Tag Archives: review

shelock homes watson afghan adventure book cover mx publishing Kieran McMullen

Book Review: Watson’s Afghan Adventure

One the enduring mysteries of the Sherlock Holmes canon is how Doctor Watson came to become injured. Anyone who reads the original tales is aware that he was an army Doctor, that he served in Afghanistan* and that he took bullets from a jezail to the leg and shoulder. The specifics of his service are not covered in any more detail than that, mainly because Watson’s narrative is focused on the current exploits of Holmes rather than his own past.

The concept behind this book was therefore intriguing to me as, in whatever medium Holmes is seen, I have always had a soft spot for good old Doctor Watson and always wondered about the story behind his wounds. This book delivers that tale as Watson, following a mysterious visit from an old army buddy, is called upon to relate it to Holmes in order to explain some discrepancies noted in previous telling. The bulk of the book covers Watson’s telling as he describes a treasure hunt in the wilds of Afghanistan against the backdrop of a war with the dissident tribes of that region.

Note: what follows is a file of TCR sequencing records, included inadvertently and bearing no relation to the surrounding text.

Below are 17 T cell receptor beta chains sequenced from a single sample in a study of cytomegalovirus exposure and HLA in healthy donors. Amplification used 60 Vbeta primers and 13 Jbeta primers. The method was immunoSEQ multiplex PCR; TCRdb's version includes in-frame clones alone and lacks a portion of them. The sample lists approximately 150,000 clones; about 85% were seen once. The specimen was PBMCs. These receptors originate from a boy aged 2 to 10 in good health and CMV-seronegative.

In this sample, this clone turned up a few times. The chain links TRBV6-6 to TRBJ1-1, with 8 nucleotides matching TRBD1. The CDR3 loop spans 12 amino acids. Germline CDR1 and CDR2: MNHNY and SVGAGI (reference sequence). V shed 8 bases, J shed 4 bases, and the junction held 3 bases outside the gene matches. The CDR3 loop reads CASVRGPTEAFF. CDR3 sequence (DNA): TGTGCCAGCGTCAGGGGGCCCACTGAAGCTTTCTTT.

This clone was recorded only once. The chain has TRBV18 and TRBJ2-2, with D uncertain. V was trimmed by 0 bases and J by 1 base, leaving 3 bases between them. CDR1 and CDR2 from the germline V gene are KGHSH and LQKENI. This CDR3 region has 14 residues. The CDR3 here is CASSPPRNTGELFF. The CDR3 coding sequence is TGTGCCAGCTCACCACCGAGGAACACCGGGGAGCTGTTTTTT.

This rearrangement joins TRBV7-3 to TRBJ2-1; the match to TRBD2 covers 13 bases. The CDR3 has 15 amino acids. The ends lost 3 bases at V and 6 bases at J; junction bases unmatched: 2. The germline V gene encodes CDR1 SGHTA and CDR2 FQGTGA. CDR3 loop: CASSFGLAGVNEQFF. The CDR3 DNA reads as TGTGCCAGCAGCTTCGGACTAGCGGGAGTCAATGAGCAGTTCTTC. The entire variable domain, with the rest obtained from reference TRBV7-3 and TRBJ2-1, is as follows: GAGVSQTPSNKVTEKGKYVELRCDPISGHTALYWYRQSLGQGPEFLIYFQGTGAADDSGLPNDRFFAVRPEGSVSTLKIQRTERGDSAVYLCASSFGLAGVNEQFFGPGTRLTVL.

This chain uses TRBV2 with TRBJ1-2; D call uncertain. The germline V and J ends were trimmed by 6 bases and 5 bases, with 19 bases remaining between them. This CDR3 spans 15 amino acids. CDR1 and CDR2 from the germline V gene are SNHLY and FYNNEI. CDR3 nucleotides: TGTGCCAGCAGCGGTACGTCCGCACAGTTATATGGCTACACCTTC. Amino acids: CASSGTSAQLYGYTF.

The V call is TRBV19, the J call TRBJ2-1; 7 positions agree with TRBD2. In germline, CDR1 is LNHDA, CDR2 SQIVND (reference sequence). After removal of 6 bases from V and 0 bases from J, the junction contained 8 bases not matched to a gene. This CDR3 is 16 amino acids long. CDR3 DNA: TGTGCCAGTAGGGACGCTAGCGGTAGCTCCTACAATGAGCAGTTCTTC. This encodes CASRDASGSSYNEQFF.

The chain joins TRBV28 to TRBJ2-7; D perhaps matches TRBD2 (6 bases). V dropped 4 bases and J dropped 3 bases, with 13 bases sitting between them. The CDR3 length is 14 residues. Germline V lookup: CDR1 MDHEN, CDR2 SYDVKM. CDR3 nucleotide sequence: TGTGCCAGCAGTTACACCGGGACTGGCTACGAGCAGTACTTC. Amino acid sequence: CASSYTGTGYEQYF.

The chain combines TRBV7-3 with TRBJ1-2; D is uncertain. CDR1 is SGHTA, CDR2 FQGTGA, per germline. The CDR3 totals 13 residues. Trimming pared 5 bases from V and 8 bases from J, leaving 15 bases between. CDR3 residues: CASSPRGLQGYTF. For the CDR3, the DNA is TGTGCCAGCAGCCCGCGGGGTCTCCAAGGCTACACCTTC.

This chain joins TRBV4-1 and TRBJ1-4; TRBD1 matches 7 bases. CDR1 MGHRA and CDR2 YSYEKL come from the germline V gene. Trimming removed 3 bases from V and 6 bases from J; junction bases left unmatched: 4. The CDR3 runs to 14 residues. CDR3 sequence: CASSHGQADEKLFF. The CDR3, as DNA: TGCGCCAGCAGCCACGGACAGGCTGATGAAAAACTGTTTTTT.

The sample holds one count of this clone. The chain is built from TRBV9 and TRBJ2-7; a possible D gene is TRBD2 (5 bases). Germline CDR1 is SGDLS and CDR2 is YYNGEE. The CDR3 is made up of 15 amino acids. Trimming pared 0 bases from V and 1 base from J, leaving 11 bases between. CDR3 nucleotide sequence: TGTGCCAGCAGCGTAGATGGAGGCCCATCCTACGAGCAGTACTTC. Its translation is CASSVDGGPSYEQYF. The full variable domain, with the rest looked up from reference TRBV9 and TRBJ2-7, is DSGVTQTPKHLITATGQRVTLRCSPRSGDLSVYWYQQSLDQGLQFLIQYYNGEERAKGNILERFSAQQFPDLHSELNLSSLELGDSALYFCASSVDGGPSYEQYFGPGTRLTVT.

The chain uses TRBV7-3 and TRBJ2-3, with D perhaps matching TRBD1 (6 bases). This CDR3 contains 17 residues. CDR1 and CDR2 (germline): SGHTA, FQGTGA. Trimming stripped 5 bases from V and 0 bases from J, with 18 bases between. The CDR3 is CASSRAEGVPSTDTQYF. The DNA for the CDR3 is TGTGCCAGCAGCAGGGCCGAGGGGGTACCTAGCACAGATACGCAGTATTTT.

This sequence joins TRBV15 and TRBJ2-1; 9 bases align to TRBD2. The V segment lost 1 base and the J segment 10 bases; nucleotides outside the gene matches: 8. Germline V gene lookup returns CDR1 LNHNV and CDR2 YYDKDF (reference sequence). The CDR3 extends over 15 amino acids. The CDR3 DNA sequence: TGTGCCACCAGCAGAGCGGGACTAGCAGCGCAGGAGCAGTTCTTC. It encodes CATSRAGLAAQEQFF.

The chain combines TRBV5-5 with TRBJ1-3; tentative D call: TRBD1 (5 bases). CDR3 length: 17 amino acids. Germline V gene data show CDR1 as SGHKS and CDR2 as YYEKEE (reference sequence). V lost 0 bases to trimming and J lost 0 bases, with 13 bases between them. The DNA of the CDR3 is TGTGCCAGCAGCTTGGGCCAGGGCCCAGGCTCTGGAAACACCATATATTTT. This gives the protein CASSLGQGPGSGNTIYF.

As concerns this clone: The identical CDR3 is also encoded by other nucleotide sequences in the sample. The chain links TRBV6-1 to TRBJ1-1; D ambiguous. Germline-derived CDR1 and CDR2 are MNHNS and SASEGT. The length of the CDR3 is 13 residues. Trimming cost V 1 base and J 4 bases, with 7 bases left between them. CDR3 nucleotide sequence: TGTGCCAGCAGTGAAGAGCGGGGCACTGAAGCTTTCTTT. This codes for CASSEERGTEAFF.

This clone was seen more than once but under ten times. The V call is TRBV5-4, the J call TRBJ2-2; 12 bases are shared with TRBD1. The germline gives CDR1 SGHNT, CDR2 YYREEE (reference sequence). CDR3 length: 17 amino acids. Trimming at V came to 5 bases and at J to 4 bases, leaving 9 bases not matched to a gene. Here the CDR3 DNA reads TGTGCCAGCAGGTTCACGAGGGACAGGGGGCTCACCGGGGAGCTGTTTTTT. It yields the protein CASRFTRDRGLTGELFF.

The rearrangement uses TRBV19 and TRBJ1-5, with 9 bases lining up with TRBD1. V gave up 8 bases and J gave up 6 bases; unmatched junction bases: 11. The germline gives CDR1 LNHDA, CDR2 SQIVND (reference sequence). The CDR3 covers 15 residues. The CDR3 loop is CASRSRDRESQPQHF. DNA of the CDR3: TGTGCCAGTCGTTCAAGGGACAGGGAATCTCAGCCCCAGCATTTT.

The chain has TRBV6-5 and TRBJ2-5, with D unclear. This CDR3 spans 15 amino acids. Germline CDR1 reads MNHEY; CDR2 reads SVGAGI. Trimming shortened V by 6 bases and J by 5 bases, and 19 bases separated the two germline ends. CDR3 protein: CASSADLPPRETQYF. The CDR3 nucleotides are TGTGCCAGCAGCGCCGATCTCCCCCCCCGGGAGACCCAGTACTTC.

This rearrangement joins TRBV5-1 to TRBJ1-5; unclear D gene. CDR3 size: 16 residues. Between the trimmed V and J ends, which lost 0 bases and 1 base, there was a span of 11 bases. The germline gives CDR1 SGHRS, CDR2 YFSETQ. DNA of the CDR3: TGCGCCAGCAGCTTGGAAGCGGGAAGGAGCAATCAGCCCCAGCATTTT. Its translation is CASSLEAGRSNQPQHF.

The ‘war journal’ style may be the greatest weakness of this work. The information within is very well researched and many details of the war are presented – troop movements, names of regiments and commanders, results of battles and so on. All well and good if one is looking to write an essay on the military of the period but much of it is portrayed in a very bland style. Of course, this helps to maintain the periodicity (it certainly fits the style of contemporary war journals) and the fiction that this is Watson’s account of the events as he is likely to have told them to his friend, but when reading this there is a tendency to gloss over these largely irrelevant details in search of the next piece of the plot to find the treasure. There is also the fact that this is a story set in the Holmes universe in which Holmes does not make a significant appearance. He is there at the start, in order to persuade Watson to tell his tale, and he closes the book with some observations but that is all he contributes. The publishers, no doubt aware of this fact, are therefore careful to not label this as a ‘Sherlock Holmes adventure’ to avoid any confusion.